White House, GOP infrastructure talks reach crucial milestone

WASHINGTON (AP) – Negotiations between the White House and Senate Republicans over President Joe Biden’s $ 2.3 trillion infrastructure plan reach crucial milestone ahead of talks on Friday after GOP’s latest offer was left some dismay in the administration that there was no more movement out of the Republicans’ initial $ 568 billion proposal.

The Republicans increased their bid and worked in good faith with the White House, according to a Republican who was granted anonymity to discuss the private talks.

But the slog of the closed-door talks is sure to spark further concerns among Democrats that time is running out to find a compromise. The president’s team had set a deadline for Memorial Day to determine whether a deal was within reach.

At the White House, press secretary Jen Psaki said “productive conversations” were underway on Capitol Hill.

The White House team is expected to resume discussions with senators on Friday. “We look forward to constructive conversations,” Psaki said.

Securing a sweeping infrastructure plan is Biden’s top priority as he seeks to deliver on his election promise to ‘build back better’ in the wake of the coronavirus crisis and economic churn of a changing economy . With narrow Democratic majorities in the House and Senate, the president is asking Republicans to garner support on a potentially bipartisan approach rather than simply relying on his own party to bolster the passage proposal. But Republicans reject Biden’s idea of ​​a corporate tax hike to pay for the investments.

Republican Senate Leader Mitch McConnell reiterated on Fox News Thursday that tax hikes on businesses or wealthier Americans are not starting. Republicans are unwilling to reverse their national achievement with Trump, the 2017 tax cuts, which cut the corporate rate from 35% to 21%. Biden proposes to raise corporate tax to 28%.

“If they are willing to settle on a target infrastructure bill without reviewing the 2017 tax bill, we will work with them,” McConnell told Larry Kudlow of Fox, a former Trump adviser. But he said a package exceeding $ 2 trillion or more “will not have any Republican support.”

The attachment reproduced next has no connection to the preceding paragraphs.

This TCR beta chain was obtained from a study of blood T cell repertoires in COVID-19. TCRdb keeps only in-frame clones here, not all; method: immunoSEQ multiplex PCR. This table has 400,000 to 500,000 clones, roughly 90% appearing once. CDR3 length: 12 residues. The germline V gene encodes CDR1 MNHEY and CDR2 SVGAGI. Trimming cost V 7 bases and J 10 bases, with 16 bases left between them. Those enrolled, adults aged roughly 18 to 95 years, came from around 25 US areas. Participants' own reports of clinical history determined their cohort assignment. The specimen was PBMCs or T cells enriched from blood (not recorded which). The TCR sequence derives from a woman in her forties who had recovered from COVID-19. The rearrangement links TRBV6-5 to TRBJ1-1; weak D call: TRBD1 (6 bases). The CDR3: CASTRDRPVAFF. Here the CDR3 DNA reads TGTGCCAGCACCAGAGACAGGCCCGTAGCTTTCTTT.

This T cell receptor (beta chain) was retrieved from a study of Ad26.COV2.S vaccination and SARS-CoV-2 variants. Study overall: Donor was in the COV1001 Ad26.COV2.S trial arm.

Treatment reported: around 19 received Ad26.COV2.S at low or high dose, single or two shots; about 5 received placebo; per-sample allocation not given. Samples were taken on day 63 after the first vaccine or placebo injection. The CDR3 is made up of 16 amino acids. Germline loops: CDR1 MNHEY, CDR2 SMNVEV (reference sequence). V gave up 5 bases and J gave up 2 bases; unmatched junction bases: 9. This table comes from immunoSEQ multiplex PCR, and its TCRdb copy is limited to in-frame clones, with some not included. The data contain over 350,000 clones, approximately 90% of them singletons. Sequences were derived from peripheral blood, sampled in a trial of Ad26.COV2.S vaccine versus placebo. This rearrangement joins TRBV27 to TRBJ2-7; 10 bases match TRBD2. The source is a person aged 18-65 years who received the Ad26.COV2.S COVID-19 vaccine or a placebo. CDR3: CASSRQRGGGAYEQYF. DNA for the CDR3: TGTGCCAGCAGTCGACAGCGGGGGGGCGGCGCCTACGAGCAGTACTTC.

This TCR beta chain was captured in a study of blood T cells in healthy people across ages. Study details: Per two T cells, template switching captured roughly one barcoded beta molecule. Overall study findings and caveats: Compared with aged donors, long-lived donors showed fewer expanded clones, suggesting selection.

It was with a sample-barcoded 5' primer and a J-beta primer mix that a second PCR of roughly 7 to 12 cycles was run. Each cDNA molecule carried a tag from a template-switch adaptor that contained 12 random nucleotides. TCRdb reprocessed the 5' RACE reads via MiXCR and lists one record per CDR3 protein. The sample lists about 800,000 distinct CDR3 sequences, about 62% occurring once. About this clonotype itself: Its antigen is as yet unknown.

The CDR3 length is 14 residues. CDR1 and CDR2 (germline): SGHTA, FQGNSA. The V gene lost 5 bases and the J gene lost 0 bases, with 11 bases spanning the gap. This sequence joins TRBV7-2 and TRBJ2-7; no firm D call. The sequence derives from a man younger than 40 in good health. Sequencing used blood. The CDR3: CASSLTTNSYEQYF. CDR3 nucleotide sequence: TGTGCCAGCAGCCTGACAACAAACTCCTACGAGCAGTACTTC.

The administration and GOP senators have been in talks since Biden met with a core group of Republican negotiators last week about the possibility of working together on a plan. The White House dispatched transport and commerce secretaries and key aides to Capitol Hill to meet with Republicans on Tuesday night after the president asked senators to provide more details on their initial offer.

Senior Republican negotiator, West Virginia Senator Shelley Moore Capito, was encouraged by the talks and expected the White House to be in touch again by the end of the week, her office said.

But there was no “significantly changed offer” from Republicans when they met with the administration this week, according to a person who was granted anonymity to discuss the private negotiations.

White House hopes for a bipartisan infrastructure deal have cooled, but they have not given up on the effort, according to an administration official not authorized to speak publicly about the private conversations. There was some dismay that the Republican counter-offer did not budge substantially from the party’s original $ 568 billion proposal, leaving it well short of the White House’s plan, according to the official.

A team of West Wing officials, including senior adviser Steve Ricchetti and head of legislative affairs Louisa Terrell, were due to meet with Republicans on the proposal on Friday.

The administration had set a deadline for Memorial Day to assess whether sufficient progress had been made to forge a bipartisan accord or whether it would need to follow party lines. Biden welcomed the face-to-face negotiations, aides said, and expressed hope to involve Republicans. And West Wing officials were encouraged by the public comments from some members of the GOP negotiating team, including Capito, the official said.

But the external discussions on progress have not translated into a rapprochement between the two parties of an agreement. Beyond the large gap between the two sides’ visions for the size of the package, there has been little discussion of how to come to an agreement on how to pay for it.

A GOP senator in the talks suggested tapping unspent funds from the massive COVID-19 aid program to help pay for the infrastructure investment, the Republican said. Other funds could come from uncollected tax revenues or from public-private partnerships.

One strategy that had gained momentum would be for Biden to negotiate a more limited traditional infrastructure bill for roads, highways, bridges and broadband as part of a bipartisan effort. Then Democrats could try to get a handle on the rest of Biden’s priorities on climate investments and the so-called human infrastructure for child care, education and hospitals.

But, according to administration aides, if such a bipartisan “infrastructure-only” deal is much smaller than Biden’s initial proposal, the White House risks a rebellion from Democrats who might claim the president did a bad job. okay and missed the time to pass a sweeping, transformational package.

For now, Republicans and the White House are entangled over definitions of infrastructure as Biden seeks new investments in hospitals, daycares and electric vehicles for this first bill, and Republicans stay more closely focused on traditional roads, bridges and other “hard” infrastructure projects. McConnell said they could go up to $ 800 billion on a package.

But House and Senate Democrats say much of what Republicans have proposed so far is simply existing spending and nowhere near that amount.

At the same time, House Republicans are working on their own alternative to Biden’s plan.

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